True hardcore never dies
Trends within the hardcore/punk rock scene continually come and go. But while change is a constant within the scene, Sick of it All have remained true to their sound, and more importantly to their loyal fans, which has earned the band a reputation as a leader, rather than a follower.
After a lengthy four year gap following the band’s last album (the critically acclaimed Death to Tyrants was released back in 2006), the four piece (consisting of vocalist Lou Koller, guitarist/backing vocalist Pete Koller, bassist/backing vocalist Craig Setari and drummer Armand Majidi) are back with their ninth full-length album Based on a True Story. If there’s one band hardcore fans have been able to rely on time and time again, it’s Queens (New York) based outfit Sick of it All. And as you would expect, the band’s first release for Century Media Records is no exception.
The album gets off to an explosive start with the blasting Death or Jail, with the fire within the band evidently still present within the four piece act. The song itself still retains the metallic edge that gave Death to Tyrants its edge, while Lou Koller’s vocal performance is as aggressive and biting as ever.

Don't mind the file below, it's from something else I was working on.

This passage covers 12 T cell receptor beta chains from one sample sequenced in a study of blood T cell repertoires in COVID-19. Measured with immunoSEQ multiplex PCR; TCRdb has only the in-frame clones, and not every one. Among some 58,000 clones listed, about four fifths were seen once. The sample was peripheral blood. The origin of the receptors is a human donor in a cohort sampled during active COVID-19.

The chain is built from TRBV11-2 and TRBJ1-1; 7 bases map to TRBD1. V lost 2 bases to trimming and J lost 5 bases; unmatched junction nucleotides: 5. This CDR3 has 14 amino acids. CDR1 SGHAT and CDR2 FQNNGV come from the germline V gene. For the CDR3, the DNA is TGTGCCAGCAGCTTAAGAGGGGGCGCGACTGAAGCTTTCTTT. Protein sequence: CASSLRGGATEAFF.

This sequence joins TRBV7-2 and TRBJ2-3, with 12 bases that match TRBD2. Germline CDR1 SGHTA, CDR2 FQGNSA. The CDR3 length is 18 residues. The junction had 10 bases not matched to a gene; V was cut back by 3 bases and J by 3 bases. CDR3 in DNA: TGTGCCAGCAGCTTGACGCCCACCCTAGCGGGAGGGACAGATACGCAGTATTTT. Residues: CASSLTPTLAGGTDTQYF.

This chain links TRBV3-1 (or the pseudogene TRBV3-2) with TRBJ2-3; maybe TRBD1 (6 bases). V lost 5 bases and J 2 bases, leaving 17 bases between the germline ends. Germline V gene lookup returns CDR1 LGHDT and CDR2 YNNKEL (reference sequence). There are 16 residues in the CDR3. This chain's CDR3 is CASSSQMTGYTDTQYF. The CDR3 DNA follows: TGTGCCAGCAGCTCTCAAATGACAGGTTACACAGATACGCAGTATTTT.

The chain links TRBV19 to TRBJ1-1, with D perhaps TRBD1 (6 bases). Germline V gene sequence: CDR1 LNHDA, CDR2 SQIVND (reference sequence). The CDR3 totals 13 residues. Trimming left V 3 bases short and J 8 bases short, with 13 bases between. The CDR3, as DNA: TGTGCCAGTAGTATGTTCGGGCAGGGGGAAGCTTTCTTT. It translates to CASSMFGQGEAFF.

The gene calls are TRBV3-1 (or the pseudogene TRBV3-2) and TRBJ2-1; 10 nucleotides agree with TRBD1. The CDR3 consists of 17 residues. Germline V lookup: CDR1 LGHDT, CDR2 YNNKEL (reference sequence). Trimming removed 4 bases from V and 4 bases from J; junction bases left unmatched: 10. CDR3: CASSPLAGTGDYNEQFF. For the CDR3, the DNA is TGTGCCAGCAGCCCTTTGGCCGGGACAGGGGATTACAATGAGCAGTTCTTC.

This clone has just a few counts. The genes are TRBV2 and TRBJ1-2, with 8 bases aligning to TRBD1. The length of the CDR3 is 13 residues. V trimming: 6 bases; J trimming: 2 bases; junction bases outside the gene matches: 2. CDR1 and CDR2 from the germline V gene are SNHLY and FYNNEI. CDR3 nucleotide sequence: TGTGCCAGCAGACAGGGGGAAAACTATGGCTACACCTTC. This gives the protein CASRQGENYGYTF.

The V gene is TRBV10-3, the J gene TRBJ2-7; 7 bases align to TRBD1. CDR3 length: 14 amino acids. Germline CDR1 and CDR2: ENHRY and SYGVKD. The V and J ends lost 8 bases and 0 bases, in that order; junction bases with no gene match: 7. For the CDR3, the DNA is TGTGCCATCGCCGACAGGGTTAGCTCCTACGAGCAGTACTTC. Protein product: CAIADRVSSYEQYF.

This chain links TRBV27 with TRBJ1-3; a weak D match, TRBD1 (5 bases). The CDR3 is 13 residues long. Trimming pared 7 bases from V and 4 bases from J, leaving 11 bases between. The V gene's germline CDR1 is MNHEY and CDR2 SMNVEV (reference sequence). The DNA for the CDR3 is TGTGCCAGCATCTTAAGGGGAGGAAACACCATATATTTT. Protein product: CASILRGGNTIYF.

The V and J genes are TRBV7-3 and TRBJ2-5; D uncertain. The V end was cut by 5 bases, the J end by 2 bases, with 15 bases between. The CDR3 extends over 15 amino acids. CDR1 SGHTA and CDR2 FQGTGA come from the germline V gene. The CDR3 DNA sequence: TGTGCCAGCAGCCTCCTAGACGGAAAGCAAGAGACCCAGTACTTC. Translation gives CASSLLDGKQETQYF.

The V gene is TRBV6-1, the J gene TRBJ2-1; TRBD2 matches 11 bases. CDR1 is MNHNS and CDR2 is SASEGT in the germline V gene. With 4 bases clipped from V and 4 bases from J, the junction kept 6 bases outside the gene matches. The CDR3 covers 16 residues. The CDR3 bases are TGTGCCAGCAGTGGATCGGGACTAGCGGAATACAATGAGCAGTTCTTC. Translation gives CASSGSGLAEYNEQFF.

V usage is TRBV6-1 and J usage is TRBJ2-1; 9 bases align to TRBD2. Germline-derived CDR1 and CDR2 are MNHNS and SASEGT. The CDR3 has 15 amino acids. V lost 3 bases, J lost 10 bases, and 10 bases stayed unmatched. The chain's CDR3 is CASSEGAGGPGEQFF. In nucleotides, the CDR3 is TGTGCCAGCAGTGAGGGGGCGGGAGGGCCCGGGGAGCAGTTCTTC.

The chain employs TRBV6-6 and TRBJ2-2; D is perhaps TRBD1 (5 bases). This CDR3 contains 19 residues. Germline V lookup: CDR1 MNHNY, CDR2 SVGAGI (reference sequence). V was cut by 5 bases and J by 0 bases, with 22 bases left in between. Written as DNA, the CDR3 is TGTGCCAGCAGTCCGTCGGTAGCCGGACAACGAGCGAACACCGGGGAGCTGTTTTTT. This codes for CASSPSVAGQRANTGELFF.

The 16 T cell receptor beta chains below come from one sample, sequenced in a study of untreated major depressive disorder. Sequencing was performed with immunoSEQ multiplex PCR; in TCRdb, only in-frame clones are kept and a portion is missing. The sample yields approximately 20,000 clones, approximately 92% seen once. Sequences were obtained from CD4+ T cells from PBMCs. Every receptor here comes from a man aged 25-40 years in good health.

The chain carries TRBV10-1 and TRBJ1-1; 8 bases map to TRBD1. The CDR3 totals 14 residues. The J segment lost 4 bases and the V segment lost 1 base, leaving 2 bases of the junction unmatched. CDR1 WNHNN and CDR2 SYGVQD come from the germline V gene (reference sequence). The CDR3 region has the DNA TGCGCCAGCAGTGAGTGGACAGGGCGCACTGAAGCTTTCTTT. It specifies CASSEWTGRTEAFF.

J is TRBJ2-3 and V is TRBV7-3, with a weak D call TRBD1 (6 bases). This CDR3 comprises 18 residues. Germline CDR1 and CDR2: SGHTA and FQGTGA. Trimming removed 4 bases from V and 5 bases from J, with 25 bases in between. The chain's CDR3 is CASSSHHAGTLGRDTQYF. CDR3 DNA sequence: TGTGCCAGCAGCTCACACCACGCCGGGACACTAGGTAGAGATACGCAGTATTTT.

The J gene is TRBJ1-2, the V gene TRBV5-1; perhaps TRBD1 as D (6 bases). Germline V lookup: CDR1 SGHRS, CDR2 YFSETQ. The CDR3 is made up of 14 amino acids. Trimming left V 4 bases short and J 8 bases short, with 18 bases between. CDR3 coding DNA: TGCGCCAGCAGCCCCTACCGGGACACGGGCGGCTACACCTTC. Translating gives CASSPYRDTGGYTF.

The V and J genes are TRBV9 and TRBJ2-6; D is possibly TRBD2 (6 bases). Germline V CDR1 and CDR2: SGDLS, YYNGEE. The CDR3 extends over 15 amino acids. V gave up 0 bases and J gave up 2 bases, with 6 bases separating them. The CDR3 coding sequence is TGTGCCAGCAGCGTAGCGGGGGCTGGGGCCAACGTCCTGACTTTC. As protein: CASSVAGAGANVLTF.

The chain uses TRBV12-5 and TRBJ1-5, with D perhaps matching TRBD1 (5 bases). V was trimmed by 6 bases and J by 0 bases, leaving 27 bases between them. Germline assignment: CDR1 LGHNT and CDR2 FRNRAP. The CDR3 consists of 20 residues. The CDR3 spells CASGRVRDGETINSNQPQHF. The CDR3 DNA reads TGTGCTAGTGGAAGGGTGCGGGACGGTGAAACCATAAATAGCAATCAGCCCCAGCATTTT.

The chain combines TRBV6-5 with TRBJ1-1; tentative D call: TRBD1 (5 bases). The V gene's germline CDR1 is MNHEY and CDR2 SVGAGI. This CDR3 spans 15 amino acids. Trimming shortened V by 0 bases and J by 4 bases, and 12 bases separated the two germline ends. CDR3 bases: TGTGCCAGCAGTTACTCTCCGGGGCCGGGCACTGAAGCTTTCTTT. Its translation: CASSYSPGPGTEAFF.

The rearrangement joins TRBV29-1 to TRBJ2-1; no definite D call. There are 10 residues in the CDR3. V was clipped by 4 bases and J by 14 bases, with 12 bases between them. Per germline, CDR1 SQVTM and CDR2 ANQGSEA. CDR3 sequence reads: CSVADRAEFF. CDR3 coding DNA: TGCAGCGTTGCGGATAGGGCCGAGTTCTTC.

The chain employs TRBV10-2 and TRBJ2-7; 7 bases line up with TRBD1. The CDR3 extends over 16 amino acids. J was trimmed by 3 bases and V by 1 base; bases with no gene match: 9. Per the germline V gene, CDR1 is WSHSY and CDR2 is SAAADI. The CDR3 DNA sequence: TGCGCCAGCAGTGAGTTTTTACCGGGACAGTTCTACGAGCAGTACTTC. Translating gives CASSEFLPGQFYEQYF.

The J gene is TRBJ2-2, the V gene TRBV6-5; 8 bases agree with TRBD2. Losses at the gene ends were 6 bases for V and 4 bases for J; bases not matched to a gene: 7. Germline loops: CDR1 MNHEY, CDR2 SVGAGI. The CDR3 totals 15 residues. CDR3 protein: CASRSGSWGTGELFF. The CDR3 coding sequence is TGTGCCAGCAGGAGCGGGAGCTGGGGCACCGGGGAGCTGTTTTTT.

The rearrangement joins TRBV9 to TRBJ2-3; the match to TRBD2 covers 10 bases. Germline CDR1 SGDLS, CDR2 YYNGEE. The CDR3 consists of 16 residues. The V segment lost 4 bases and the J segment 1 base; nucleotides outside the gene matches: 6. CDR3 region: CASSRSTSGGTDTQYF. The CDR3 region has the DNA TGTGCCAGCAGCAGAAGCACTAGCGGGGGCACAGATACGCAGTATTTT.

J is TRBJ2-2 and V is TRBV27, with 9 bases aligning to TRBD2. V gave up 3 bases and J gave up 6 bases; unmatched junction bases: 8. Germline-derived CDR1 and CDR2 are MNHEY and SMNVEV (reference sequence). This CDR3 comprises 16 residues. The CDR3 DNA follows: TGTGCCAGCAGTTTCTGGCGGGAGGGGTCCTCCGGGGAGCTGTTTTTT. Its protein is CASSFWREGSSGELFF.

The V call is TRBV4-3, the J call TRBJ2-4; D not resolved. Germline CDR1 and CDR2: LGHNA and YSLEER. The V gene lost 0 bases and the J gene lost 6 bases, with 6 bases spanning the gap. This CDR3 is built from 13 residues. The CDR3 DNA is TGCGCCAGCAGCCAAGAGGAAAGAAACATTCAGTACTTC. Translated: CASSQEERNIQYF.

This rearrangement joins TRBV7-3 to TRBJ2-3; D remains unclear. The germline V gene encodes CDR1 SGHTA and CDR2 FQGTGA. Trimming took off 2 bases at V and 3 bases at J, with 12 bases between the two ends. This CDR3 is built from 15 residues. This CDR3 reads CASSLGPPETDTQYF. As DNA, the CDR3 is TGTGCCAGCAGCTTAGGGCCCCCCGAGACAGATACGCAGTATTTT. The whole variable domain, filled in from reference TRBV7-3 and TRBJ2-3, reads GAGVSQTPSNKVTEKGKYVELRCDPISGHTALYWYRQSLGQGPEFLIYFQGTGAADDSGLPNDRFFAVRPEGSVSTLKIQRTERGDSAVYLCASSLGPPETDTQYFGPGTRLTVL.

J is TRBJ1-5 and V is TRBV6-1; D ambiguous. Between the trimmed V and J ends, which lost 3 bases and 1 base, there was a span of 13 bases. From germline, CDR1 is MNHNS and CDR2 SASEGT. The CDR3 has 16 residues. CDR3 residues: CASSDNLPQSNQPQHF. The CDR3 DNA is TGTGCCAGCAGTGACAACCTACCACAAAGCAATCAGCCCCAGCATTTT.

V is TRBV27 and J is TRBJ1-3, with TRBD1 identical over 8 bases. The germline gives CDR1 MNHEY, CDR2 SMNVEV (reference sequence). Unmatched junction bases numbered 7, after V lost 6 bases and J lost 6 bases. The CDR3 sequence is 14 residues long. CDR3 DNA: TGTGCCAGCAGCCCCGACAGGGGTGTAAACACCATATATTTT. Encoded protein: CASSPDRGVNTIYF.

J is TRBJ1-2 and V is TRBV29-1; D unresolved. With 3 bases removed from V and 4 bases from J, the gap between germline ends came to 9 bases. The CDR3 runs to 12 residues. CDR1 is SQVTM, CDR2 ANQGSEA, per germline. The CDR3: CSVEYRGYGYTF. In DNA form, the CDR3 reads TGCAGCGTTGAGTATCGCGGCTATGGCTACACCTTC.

The fast paced/gang vocal enhanced The Divide follows a similar path of the opener with its huge riffs and heavy breakdowns, while the big grooves and thick sounding guitar crunch (courtesy of producer Tue Madsen) within the anthem-like Dominated, Watch it Burn, Nobody Rules and the fast paced Bent Outta Shape further reinforce the band’s continued heavier direction.
But while the album has it’s heavier moments, it boasts plenty of variety as well, with tracks such as the sing along effort A Month of Sundays, the menacing Lowest Common Denominator, the chaotic Good Cop, the infectious Waiting For the Day, Long as She’s Standing highlighting a greater punk influence within the band’s hardcore song writing framework.
The only track that comes across as being a little out of place on the album is the short instrumental Braveheart. After playing the song live for years, the band decided to lay it down for the new album. But while it’s a great piece of music (the kind of song that builds with its huge booming drums in preparation of huge release with the start of the follow on song), it’s placing around the one third mark of the album makes it sound wasted. As an opener, this really would have work. But as it stands, it’s kind of lost within the album. But given this is the only fault on the album, this mistake can be easily overlooked.
They’ve may have been around for close to twenty-five years, but it would seem that time has not wearied Sick of it All one bit. Based on a True Story is one strong album and testament to strength within one of the New York hardcore scenes finest.
(Century Media Records/E.M.I. Music Australia)